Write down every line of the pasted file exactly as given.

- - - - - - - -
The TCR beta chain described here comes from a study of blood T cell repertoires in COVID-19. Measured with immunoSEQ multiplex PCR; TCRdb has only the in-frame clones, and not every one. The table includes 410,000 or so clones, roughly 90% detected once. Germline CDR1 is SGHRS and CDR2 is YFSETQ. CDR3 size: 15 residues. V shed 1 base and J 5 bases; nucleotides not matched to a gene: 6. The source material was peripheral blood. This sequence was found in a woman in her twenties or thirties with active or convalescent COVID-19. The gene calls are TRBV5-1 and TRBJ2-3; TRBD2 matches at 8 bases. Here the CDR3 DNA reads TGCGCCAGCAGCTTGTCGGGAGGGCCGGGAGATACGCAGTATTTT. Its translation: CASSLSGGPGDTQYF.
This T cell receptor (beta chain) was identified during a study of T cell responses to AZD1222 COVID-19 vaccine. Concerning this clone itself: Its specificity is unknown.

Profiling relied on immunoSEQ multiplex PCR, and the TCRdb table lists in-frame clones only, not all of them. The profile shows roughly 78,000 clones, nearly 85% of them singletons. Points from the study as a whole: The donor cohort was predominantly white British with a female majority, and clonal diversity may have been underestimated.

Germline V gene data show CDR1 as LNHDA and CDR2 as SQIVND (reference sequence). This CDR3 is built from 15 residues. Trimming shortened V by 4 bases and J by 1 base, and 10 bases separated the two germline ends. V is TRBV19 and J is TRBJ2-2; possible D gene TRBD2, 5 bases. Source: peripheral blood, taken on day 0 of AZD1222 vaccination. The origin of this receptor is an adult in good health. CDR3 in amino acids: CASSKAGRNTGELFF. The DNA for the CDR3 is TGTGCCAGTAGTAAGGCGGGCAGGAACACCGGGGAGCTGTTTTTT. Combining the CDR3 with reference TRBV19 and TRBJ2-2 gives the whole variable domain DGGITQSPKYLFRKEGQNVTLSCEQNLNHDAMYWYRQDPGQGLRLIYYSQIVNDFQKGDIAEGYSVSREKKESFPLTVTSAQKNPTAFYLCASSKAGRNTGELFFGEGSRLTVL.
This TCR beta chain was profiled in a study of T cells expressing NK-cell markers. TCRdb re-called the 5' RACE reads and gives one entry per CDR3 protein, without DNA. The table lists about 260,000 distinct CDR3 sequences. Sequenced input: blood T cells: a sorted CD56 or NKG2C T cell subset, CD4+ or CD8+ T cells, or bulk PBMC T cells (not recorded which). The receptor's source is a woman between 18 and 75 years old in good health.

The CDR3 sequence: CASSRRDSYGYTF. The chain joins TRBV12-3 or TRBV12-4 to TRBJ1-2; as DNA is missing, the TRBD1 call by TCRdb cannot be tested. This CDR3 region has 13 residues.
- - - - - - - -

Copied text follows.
The TCR beta chain described here comes from a study of blood T cell repertoires in COVID-19. Measured with immunoSEQ multiplex PCR; TCRdb has only the in-frame clones, and not every one. The table includes 410,000 or so clones, roughly 90% detected once. Germline CDR1 is SGHRS and CDR2 is YFSETQ. CDR3 size: 15 residues. V shed 1 base and J 5 bases; nucleotides not matched to a gene: 6. The source material was peripheral blood. This sequence was found in a woman in her twenties or thirties with active or convalescent COVID-19. The gene calls are TRBV5-1 and TRBJ2-3; TRBD2 matches at 8 bases. Here the CDR3 DNA reads TGCGCCAGCAGCTTGTCGGGAGGGCCGGGAGATACGCAGTATTTT. Its translation: CASSLSGGPGDTQYF.
This T cell receptor (beta chain) was identified during a study of T cell responses to AZD1222 COVID-19 vaccine. Concerning this clone itself: Its specificity is unknown.

Profiling relied on immunoSEQ multiplex PCR, and the TCRdb table lists in-frame clones only, not all of them. The profile shows roughly 78,000 clones, nearly 85% of them singletons. Points from the study as a whole: The donor cohort was predominantly white British with a female majority, and clonal diversity may have been underestimated.

Germline V gene data show CDR1 as LNHDA and CDR2 as SQIVND (reference sequence). This CDR3 is built from 15 residues. Trimming shortened V by 4 bases and J by 1 base, and 10 bases separated the two germline ends. V is TRBV19 and J is TRBJ2-2; possible D gene TRBD2, 5 bases. Source: peripheral blood, taken on day 0 of AZD1222 vaccination. The origin of this receptor is an adult in good health. CDR3 in amino acids: CASSKAGRNTGELFF. The DNA for the CDR3 is TGTGCCAGTAGTAAGGCGGGCAGGAACACCGGGGAGCTGTTTTTT. Combining the CDR3 with reference TRBV19 and TRBJ2-2 gives the whole variable domain DGGITQSPKYLFRKEGQNVTLSCEQNLNHDAMYWYRQDPGQGLRLIYYSQIVNDFQKGDIAEGYSVSREKKESFPLTVTSAQKNPTAFYLCASSKAGRNTGELFFGEGSRLTVL.
This TCR beta chain was profiled in a study of T cells expressing NK-cell markers. TCRdb re-called the 5' RACE reads and gives one entry per CDR3 protein, without DNA. The table lists about 260,000 distinct CDR3 sequences. Sequenced input: blood T cells: a sorted CD56 or NKG2C T cell subset, CD4+ or CD8+ T cells, or bulk PBMC T cells (not recorded which). The receptor's source is a woman between 18 and 75 years old in good health.

The CDR3 sequence: CASSRRDSYGYTF. The chain joins TRBV12-3 or TRBV12-4 to TRBJ1-2; as DNA is missing, the TRBD1 call by TCRdb cannot be tested. This CDR3 region has 13 residues.